Statute of 4 Edward IV; but in the seventh year of that King’s reign the
Horners presented their petition to Parliament, stating, “that by reason
of the repeal of the prohibition, the Company had grown so poor and
decayed, as in a short time, if remedy be not provided, they and theirs
shall be utterly undone;” and the Act is thereby revived except as to
the powers of search in Stourbridge and Ely fairs, and a limitation of
the price of horns thereby secured. A penalty was imposed of double the
value of English horns sold unwrought to any stranger or sent over the
sea; one moiety of the penalty to go to the informer and one moiety to
the King.

[Sidenote: 1627. Letters patent from the King.]

Notwithstanding this Statute, the exportation of horns still continued,
and Letters Patent were granted by King Charles I, in the third year of
his reign, 1627, again prohibiting the exportation of horns until the
Company should first have made choice of the best and most convenient
number of the horns to supply the necessary occasions of the realm.

In spite of the protection afforded by these Acts and Letters Patent,
the exportation of horns continued.

[Sidenote: Evil days.]

[Sidenote: 1635. New Orders allowed.]

These were evil days for the Horners’ Craft, and it would appear that
the Horners themselves were not entirely guiltless in the matter.
Consequently, in 1635, to stem the tide of ill-fortune which seemed to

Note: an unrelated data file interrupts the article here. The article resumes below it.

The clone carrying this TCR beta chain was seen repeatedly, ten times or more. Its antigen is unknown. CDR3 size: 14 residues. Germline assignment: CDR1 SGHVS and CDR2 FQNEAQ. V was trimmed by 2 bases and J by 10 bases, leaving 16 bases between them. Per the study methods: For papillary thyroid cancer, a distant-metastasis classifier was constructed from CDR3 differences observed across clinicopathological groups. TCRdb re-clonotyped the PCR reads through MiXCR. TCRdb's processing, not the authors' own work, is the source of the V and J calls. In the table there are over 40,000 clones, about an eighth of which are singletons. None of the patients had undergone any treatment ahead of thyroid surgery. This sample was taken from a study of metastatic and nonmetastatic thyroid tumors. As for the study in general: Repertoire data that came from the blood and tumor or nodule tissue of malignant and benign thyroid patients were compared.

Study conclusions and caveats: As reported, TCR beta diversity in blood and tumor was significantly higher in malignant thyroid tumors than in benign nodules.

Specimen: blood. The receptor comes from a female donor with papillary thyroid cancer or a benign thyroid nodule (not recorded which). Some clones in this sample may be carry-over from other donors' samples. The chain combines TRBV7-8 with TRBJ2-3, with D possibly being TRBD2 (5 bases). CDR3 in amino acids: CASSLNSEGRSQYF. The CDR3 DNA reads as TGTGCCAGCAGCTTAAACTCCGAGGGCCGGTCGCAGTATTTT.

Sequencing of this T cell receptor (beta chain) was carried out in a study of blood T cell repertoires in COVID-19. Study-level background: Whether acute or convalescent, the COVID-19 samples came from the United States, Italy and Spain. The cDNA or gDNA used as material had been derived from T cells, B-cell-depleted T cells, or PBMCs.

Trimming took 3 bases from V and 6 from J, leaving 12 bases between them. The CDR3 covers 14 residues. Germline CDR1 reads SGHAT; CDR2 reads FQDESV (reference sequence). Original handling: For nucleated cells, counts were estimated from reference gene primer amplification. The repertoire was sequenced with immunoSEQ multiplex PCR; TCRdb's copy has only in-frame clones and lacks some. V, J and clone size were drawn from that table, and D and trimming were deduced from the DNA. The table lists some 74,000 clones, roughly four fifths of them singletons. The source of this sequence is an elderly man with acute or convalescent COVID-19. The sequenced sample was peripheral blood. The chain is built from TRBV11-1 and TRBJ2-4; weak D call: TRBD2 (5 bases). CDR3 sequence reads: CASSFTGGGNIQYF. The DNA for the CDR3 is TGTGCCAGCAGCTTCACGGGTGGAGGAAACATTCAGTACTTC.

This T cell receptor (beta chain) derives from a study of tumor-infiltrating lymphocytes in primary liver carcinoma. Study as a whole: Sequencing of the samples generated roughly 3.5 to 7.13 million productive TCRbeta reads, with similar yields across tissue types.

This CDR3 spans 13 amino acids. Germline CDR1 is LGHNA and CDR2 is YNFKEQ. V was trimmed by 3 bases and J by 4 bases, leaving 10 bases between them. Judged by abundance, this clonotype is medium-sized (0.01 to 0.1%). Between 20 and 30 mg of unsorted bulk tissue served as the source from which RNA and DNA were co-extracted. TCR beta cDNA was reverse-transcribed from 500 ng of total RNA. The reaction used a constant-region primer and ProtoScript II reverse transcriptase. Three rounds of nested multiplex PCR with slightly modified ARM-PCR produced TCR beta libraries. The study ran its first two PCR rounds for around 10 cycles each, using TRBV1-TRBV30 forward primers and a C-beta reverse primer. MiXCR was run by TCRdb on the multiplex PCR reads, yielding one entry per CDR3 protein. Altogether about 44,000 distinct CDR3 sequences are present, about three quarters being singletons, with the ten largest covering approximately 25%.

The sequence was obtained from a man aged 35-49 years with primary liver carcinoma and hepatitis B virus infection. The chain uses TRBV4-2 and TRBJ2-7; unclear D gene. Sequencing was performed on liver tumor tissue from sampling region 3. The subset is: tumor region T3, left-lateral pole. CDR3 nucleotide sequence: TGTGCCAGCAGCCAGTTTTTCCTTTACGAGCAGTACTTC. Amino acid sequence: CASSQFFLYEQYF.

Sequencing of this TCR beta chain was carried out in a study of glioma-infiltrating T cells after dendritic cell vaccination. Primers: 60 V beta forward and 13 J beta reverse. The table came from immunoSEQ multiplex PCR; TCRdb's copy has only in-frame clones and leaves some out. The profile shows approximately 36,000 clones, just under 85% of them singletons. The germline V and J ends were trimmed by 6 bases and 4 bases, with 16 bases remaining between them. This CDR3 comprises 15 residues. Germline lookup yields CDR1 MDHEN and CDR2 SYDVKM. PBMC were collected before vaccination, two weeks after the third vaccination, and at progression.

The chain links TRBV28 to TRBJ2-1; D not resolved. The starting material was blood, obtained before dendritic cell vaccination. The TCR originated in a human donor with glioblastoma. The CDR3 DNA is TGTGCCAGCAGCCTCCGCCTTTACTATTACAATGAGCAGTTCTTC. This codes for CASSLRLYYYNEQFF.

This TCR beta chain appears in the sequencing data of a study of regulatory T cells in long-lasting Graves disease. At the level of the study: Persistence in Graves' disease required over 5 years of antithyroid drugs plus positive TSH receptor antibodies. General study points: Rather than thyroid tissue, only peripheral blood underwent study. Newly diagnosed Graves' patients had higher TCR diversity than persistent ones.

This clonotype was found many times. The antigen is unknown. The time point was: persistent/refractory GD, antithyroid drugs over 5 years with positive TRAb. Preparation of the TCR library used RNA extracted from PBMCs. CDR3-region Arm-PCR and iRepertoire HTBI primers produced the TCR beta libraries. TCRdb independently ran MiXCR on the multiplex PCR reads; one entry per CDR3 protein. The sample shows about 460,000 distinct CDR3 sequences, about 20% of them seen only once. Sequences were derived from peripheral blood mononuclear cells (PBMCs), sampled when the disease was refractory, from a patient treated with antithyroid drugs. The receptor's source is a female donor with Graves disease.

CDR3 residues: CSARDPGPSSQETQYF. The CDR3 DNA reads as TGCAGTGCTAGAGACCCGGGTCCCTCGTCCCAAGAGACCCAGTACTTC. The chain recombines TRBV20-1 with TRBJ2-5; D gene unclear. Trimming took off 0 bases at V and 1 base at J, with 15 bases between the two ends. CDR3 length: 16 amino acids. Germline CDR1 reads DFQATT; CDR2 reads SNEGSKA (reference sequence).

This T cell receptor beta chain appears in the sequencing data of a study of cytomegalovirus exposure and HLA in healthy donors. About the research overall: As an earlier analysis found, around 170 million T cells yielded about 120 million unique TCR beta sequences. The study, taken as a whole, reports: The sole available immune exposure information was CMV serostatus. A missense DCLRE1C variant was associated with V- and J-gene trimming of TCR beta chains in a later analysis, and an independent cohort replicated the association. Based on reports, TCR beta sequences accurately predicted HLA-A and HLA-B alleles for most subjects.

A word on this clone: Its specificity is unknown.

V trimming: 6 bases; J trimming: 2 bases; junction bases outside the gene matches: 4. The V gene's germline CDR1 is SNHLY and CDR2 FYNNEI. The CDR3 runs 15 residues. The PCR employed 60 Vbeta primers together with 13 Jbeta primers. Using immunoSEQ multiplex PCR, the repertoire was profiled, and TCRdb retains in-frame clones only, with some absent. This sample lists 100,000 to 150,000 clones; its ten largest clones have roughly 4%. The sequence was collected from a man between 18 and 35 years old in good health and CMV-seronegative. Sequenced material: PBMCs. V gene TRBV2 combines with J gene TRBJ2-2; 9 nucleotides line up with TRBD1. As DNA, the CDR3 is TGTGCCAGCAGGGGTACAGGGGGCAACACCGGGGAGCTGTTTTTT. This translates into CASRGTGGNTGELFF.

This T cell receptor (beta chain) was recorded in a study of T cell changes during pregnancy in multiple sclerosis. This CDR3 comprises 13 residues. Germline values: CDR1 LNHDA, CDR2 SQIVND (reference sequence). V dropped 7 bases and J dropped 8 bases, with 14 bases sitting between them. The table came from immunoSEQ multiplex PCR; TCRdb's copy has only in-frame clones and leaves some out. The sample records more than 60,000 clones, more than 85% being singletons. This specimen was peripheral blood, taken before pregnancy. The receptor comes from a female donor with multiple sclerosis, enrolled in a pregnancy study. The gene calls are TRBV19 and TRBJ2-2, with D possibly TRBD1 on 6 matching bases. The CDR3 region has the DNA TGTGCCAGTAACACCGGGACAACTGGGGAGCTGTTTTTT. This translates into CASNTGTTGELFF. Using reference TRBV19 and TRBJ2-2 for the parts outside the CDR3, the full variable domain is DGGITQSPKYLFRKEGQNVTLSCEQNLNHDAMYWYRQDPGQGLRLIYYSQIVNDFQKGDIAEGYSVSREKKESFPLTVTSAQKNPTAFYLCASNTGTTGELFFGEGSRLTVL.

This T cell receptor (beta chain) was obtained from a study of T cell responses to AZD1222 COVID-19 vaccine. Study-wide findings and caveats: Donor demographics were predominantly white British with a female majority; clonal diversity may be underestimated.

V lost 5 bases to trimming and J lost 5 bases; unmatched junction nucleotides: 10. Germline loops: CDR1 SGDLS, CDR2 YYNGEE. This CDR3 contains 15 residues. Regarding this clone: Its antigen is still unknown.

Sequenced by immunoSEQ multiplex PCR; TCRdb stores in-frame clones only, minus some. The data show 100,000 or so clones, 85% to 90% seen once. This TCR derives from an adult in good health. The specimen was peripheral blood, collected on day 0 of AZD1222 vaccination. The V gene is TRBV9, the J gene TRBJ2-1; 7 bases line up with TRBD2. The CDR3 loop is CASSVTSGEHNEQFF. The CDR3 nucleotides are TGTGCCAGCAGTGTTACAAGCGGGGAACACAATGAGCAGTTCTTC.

have set in, the Company approached the Mayor and Aldermen to give them
fresh rules “for the reformation of the Crafte.” The following rules
were allowed and confirmed by the then Lord Mayor, Christopher
Clitherow:—

    1. Horns to be bought for the General good.

    2. None to buy Horns within 20 miles of London.

    3. Everyone to pay for his share as the Wardens shall think fit.

    4. None to keep above one apprentice, except he hath been a partner
      or sharer with the said Company seven years at least, in which
      case he may keep two apprentices.

    5. Apprentices shall be bound.

    6. No one to be set to work at the trade unless he have served
      seven years.

    7. Every journeyman to serve two years after having been made “free
      of the Company.”

    8. None to enter for their shares until called by the Wardens.

    9. Anyone elected a Warden must serve the office or pay a fine
      of 20 shillings.

    10. None shall sue or arrest another without permission from the
      Wardens.

    11. The Wardens may commit offenders to prison with the consent of
      the Mayor.

For two years the Company exercised their powers under these new rules,
but still harder times were in store for the Company.

[Sidenote: Further troubles.]

Whether as the result of an information laid by some member who was
suffering under these stringent regulations, or, as would appear most